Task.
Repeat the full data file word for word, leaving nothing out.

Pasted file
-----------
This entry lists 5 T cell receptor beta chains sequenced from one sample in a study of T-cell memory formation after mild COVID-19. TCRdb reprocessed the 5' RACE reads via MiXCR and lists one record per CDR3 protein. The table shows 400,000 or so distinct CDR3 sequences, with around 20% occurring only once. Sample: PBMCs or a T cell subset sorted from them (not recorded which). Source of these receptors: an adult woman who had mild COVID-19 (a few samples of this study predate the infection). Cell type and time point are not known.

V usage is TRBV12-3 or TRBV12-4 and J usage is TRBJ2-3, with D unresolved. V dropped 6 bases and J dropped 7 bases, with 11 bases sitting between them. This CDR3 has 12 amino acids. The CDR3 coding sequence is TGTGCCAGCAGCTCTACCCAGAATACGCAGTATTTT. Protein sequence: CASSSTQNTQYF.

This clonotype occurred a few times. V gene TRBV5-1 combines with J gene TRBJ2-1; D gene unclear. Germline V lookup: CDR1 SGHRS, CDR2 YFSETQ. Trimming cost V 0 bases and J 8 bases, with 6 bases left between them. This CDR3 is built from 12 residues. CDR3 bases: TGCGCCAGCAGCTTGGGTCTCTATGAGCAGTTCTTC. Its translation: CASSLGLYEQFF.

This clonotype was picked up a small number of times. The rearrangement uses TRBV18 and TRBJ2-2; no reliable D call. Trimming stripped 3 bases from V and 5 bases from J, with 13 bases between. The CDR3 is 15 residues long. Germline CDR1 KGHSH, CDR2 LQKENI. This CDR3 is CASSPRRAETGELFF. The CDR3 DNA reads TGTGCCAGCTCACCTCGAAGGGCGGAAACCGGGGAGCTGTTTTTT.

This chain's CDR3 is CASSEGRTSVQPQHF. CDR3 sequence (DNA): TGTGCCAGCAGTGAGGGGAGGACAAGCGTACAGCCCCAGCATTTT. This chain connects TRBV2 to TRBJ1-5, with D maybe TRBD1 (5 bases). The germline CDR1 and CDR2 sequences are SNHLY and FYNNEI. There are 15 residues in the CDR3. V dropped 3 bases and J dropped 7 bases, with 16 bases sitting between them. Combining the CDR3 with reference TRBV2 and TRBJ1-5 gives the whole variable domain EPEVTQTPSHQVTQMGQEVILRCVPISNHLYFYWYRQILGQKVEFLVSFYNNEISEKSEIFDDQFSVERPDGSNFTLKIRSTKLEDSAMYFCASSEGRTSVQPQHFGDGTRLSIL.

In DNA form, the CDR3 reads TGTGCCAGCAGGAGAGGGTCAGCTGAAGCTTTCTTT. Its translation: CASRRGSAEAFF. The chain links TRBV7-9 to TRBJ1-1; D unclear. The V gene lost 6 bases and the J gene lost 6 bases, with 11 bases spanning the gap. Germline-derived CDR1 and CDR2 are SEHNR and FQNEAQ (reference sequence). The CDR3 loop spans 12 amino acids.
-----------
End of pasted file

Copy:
This entry lists 5 T cell receptor beta chains sequenced from one sample in a study of T-cell memory formation after mild COVID-19. TCRdb reprocessed the 5' RACE reads via MiXCR and lists one record per CDR3 protein. The table shows 400,000 or so distinct CDR3 sequences, with around 20% occurring only once. Sample: PBMCs or a T cell subset sorted from them (not recorded which). Source of these receptors: an adult woman who had mild COVID-19 (a few samples of this study predate the infection). Cell type and time point are not known.

V usage is TRBV12-3 or TRBV12-4 and J usage is TRBJ2-3, with D unresolved. V dropped 6 bases and J dropped 7 bases, with 11 bases sitting between them. This CDR3 has 12 amino acids. The CDR3 coding sequence is TGTGCCAGCAGCTCTACCCAGAATACGCAGTATTTT. Protein sequence: CASSSTQNTQYF.

This clonotype occurred a few times. V gene TRBV5-1 combines with J gene TRBJ2-1; D gene unclear. Germline V lookup: CDR1 SGHRS, CDR2 YFSETQ. Trimming cost V 0 bases and J 8 bases, with 6 bases left between them. This CDR3 is built from 12 residues. CDR3 bases: TGCGCCAGCAGCTTGGGTCTCTATGAGCAGTTCTTC. Its translation: CASSLGLYEQFF.

This clonotype was picked up a small number of times. The rearrangement uses TRBV18 and TRBJ2-2; no reliable D call. Trimming stripped 3 bases from V and 5 bases from J, with 13 bases between. The CDR3 is 15 residues long. Germline CDR1 KGHSH, CDR2 LQKENI. This CDR3 is CASSPRRAETGELFF. The CDR3 DNA reads TGTGCCAGCTCACCTCGAAGGGCGGAAACCGGGGAGCTGTTTTTT.

This chain's CDR3 is CASSEGRTSVQPQHF. CDR3 sequence (DNA): TGTGCCAGCAGTGAGGGGAGGACAAGCGTACAGCCCCAGCATTTT. This chain connects TRBV2 to TRBJ1-5, with D maybe TRBD1 (5 bases). The germline CDR1 and CDR2 sequences are SNHLY and FYNNEI. There are 15 residues in the CDR3. V dropped 3 bases and J dropped 7 bases, with 16 bases sitting between them. Combining the CDR3 with reference TRBV2 and TRBJ1-5 gives the whole variable domain EPEVTQTPSHQVTQMGQEVILRCVPISNHLYFYWYRQILGQKVEFLVSFYNNEISEKSEIFDDQFSVERPDGSNFTLKIRSTKLEDSAMYFCASSEGRTSVQPQHFGDGTRLSIL.

In DNA form, the CDR3 reads TGTGCCAGCAGGAGAGGGTCAGCTGAAGCTTTCTTT. Its translation: CASRRGSAEAFF. The chain links TRBV7-9 to TRBJ1-1; D unclear. The V gene lost 6 bases and the J gene lost 6 bases, with 11 bases spanning the gap. Germline-derived CDR1 and CDR2 are SEHNR and FQNEAQ (reference sequence). The CDR3 loop spans 12 amino acids.